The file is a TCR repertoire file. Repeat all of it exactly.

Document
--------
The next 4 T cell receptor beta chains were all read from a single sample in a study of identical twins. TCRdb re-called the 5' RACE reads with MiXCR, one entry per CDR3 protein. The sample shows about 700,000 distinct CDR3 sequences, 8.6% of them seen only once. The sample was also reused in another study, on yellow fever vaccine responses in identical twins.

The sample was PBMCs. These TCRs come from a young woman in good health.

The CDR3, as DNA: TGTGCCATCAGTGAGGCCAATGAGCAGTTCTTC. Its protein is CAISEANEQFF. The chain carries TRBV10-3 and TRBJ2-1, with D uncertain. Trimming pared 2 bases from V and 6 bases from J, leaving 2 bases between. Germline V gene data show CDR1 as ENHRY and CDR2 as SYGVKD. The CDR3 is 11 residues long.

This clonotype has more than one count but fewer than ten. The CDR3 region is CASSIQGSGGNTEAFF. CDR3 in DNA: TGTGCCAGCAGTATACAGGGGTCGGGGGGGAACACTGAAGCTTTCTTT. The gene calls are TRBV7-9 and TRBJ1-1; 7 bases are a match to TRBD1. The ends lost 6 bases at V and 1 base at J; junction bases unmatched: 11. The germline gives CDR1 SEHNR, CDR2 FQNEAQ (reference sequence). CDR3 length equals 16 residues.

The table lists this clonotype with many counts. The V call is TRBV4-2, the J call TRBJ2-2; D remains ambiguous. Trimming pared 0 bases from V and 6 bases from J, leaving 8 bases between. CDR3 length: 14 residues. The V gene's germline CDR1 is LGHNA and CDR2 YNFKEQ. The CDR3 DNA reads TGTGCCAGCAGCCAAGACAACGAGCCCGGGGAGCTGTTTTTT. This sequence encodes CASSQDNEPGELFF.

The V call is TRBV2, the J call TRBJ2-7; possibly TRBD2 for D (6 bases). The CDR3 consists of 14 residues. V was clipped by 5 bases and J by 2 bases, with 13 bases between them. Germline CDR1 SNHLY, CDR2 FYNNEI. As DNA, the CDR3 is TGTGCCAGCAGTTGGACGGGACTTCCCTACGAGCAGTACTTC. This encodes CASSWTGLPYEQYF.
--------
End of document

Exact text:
The next 4 T cell receptor beta chains were all read from a single sample in a study of identical twins. TCRdb re-called the 5' RACE reads with MiXCR, one entry per CDR3 protein. The sample shows about 700,000 distinct CDR3 sequences, 8.6% of them seen only once. The sample was also reused in another study, on yellow fever vaccine responses in identical twins.

The sample was PBMCs. These TCRs come from a young woman in good health.

The CDR3, as DNA: TGTGCCATCAGTGAGGCCAATGAGCAGTTCTTC. Its protein is CAISEANEQFF. The chain carries TRBV10-3 and TRBJ2-1, with D uncertain. Trimming pared 2 bases from V and 6 bases from J, leaving 2 bases between. Germline V gene data show CDR1 as ENHRY and CDR2 as SYGVKD. The CDR3 is 11 residues long.

This clonotype has more than one count but fewer than ten. The CDR3 region is CASSIQGSGGNTEAFF. CDR3 in DNA: TGTGCCAGCAGTATACAGGGGTCGGGGGGGAACACTGAAGCTTTCTTT. The gene calls are TRBV7-9 and TRBJ1-1; 7 bases are a match to TRBD1. The ends lost 6 bases at V and 1 base at J; junction bases unmatched: 11. The germline gives CDR1 SEHNR, CDR2 FQNEAQ (reference sequence). CDR3 length equals 16 residues.

The table lists this clonotype with many counts. The V call is TRBV4-2, the J call TRBJ2-2; D remains ambiguous. Trimming pared 0 bases from V and 6 bases from J, leaving 8 bases between. CDR3 length: 14 residues. The V gene's germline CDR1 is LGHNA and CDR2 YNFKEQ. The CDR3 DNA reads TGTGCCAGCAGCCAAGACAACGAGCCCGGGGAGCTGTTTTTT. This sequence encodes CASSQDNEPGELFF.

The V call is TRBV2, the J call TRBJ2-7; possibly TRBD2 for D (6 bases). The CDR3 consists of 14 residues. V was clipped by 5 bases and J by 2 bases, with 13 bases between them. Germline CDR1 SNHLY, CDR2 FYNNEI. As DNA, the CDR3 is TGTGCCAGCAGTTGGACGGGACTTCCCTACGAGCAGTACTTC. This encodes CASSWTGLPYEQYF.